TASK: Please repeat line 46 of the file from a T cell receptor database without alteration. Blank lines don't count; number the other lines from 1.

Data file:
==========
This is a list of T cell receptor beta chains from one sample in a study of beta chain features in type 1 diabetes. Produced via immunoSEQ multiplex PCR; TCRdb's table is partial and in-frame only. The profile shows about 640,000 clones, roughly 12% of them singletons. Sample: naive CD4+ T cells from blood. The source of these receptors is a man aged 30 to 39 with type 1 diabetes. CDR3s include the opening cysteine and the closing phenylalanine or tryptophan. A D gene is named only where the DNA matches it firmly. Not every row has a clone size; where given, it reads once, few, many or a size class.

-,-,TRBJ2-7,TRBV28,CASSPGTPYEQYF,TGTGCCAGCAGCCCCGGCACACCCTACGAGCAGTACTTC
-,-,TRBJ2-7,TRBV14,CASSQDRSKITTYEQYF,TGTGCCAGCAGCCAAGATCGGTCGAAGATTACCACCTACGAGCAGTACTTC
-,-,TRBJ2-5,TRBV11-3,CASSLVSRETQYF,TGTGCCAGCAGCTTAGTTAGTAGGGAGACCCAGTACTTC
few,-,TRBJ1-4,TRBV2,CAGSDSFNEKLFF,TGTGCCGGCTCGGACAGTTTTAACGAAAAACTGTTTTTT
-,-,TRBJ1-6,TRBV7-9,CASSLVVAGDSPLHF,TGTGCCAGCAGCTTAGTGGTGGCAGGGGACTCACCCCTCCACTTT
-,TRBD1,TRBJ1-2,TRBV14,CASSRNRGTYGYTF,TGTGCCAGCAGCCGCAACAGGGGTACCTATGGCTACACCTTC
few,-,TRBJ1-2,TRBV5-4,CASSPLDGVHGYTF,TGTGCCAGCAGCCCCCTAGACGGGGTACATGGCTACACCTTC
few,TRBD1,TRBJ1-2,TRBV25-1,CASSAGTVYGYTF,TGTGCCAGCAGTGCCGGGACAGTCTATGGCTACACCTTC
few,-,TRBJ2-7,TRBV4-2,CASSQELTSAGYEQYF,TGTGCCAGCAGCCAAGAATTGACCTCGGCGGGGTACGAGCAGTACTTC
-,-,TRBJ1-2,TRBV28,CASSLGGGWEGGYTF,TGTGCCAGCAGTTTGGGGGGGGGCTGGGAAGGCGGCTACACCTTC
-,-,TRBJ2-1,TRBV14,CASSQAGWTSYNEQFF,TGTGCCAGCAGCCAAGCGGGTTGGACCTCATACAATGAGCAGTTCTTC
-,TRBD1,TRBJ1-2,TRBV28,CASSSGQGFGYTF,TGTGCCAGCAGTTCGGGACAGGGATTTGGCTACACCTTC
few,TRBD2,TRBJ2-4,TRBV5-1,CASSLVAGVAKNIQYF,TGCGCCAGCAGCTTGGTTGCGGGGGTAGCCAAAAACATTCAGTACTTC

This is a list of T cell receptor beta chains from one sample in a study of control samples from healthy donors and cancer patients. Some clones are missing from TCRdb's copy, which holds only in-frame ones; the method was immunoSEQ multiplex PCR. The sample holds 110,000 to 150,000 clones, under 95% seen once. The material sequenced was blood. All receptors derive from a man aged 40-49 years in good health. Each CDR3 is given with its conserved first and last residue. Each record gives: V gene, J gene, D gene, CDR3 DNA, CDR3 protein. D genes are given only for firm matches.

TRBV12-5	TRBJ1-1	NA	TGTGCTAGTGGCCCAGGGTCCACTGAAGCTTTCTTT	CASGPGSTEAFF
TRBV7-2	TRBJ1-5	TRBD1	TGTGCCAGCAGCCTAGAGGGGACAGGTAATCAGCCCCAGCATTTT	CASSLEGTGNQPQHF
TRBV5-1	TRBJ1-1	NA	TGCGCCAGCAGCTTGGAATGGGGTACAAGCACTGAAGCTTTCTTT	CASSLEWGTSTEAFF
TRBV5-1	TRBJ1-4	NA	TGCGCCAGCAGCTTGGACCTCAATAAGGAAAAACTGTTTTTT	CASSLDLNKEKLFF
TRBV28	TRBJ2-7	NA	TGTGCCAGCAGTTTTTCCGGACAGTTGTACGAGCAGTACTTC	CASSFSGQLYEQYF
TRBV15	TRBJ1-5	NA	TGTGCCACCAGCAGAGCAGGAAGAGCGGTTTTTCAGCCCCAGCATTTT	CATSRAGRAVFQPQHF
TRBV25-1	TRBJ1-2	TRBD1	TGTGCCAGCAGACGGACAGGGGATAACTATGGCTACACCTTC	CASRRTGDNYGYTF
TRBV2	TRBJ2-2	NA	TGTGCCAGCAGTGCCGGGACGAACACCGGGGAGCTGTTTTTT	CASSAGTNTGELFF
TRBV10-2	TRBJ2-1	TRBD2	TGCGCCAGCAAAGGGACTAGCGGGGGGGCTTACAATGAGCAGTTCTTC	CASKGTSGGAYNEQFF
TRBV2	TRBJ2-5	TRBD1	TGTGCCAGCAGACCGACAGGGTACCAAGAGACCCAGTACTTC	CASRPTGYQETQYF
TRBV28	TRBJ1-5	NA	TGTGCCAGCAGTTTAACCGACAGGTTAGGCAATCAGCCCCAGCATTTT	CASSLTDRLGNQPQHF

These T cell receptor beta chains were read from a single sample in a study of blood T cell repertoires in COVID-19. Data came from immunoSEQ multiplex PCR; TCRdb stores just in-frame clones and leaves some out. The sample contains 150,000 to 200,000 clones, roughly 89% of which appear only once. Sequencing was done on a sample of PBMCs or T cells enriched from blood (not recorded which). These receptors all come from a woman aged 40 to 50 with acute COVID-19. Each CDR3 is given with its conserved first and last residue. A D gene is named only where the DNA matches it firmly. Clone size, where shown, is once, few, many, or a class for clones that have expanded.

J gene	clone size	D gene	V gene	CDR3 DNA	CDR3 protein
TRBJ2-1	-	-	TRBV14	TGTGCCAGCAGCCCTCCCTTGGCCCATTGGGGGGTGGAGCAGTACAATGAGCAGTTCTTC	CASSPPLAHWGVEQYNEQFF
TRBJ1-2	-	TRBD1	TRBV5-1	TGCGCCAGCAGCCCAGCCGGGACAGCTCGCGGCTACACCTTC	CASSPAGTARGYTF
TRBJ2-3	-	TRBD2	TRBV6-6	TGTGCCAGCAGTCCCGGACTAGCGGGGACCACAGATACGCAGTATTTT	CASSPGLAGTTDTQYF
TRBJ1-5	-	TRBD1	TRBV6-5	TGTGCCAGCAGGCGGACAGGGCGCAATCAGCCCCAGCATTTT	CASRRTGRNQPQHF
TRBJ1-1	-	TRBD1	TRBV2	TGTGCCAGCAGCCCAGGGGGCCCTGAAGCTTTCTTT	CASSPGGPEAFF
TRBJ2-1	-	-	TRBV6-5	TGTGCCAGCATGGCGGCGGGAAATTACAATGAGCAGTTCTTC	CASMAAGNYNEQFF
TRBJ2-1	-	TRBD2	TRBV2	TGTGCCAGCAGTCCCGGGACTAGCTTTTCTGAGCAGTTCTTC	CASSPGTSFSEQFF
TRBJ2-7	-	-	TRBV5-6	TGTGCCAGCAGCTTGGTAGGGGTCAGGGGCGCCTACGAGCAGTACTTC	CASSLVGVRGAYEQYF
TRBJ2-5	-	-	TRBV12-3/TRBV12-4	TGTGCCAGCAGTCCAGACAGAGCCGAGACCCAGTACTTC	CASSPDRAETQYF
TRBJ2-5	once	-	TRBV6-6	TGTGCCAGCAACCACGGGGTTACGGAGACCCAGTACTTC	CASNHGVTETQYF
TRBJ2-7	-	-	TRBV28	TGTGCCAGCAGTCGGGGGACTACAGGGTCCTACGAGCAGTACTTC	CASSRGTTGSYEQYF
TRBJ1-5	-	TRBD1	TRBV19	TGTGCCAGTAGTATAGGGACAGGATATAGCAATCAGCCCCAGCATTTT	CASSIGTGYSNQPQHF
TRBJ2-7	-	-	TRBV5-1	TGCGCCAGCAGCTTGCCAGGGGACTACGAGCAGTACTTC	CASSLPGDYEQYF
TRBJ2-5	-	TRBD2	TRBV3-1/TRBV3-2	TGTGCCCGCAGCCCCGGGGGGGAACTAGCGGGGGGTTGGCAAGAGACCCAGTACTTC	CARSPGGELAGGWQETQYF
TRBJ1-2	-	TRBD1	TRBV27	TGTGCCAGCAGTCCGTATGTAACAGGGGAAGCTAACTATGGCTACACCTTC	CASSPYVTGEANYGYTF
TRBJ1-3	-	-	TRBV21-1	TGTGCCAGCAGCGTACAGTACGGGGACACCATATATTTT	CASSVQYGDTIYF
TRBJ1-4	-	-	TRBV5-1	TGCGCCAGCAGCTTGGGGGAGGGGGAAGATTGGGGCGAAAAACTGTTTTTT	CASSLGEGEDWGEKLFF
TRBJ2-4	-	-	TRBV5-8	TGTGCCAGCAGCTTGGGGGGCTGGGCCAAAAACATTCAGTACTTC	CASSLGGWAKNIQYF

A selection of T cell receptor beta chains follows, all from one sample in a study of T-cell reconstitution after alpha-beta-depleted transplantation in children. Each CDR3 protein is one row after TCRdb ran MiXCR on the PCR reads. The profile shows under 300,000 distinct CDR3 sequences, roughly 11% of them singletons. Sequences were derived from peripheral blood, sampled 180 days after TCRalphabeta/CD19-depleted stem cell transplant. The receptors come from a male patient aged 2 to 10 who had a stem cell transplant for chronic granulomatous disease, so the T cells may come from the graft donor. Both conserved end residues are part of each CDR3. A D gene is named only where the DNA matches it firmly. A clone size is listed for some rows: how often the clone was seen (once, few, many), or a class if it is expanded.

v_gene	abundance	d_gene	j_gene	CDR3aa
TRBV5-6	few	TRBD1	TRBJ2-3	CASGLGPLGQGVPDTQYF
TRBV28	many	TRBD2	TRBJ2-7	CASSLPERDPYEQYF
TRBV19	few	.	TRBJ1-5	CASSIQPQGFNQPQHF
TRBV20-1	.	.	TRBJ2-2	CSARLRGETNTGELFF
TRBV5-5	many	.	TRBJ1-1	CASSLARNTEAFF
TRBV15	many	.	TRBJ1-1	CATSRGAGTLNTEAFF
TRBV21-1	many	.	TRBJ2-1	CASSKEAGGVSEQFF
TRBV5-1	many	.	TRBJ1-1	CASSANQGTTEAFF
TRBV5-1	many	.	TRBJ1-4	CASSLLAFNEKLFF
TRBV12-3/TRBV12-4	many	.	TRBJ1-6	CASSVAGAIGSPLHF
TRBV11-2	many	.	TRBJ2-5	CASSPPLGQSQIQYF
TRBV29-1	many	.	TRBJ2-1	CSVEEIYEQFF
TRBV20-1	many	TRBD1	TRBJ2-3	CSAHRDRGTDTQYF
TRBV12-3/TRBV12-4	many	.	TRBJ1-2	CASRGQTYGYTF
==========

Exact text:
TRBJ2-4	-	-	TRBV5-8	TGTGCCAGCAGCTTGGGGGGCTGGGCCAAAAACATTCAGTACTTC	CASSLGGWAKNIQYF